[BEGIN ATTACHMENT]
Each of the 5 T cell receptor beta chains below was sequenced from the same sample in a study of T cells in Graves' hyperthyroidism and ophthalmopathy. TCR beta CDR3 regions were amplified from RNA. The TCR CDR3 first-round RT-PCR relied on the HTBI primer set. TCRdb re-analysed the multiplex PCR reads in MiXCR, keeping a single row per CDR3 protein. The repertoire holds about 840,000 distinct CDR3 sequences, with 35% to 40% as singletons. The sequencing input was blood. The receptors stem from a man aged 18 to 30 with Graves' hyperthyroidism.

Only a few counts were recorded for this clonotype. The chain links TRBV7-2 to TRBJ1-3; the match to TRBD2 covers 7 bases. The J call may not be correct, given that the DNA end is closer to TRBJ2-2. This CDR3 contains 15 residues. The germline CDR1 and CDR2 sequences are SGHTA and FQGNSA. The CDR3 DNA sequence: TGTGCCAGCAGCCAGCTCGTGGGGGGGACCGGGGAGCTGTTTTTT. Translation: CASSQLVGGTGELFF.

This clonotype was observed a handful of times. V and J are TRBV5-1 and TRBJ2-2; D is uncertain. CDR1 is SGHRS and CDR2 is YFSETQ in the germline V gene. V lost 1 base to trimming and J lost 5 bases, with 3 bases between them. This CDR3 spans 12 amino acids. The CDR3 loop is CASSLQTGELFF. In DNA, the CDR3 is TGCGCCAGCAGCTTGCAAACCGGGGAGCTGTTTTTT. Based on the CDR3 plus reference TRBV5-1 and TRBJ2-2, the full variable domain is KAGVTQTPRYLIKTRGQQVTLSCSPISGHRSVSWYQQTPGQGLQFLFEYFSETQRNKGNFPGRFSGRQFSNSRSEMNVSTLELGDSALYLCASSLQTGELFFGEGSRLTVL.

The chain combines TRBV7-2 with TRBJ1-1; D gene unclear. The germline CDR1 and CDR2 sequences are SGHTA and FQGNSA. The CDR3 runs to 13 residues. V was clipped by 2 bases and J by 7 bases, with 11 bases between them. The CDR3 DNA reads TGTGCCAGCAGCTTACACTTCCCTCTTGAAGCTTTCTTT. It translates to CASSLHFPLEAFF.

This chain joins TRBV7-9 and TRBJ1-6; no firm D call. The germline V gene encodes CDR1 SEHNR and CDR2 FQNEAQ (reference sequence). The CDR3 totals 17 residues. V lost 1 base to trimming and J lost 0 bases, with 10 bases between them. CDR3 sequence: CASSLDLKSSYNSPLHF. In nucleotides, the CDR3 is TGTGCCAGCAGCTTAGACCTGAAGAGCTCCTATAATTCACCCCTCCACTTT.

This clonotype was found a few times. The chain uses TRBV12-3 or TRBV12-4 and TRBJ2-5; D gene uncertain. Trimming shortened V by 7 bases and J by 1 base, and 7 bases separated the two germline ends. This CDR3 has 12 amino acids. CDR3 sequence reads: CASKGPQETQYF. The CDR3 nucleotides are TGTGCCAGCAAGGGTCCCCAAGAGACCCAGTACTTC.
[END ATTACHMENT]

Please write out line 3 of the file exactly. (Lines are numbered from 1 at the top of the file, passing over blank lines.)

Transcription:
This clonotype was observed a handful of times. V and J are TRBV5-1 and TRBJ2-2; D is uncertain. CDR1 is SGHRS and CDR2 is YFSETQ in the germline V gene. V lost 1 base to trimming and J lost 5 bases, with 3 bases between them. This CDR3 spans 12 amino acids. The CDR3 loop is CASSLQTGELFF. In DNA, the CDR3 is TGCGCCAGCAGCTTGCAAACCGGGGAGCTGTTTTTT. Based on the CDR3 plus reference TRBV5-1 and TRBJ2-2, the full variable domain is KAGVTQTPRYLIKTRGQQVTLSCSPISGHRSVSWYQQTPGQGLQFLFEYFSETQRNKGNFPGRFSGRQFSNSRSEMNVSTLELGDSALYLCASSLQTGELFFGEGSRLTVL.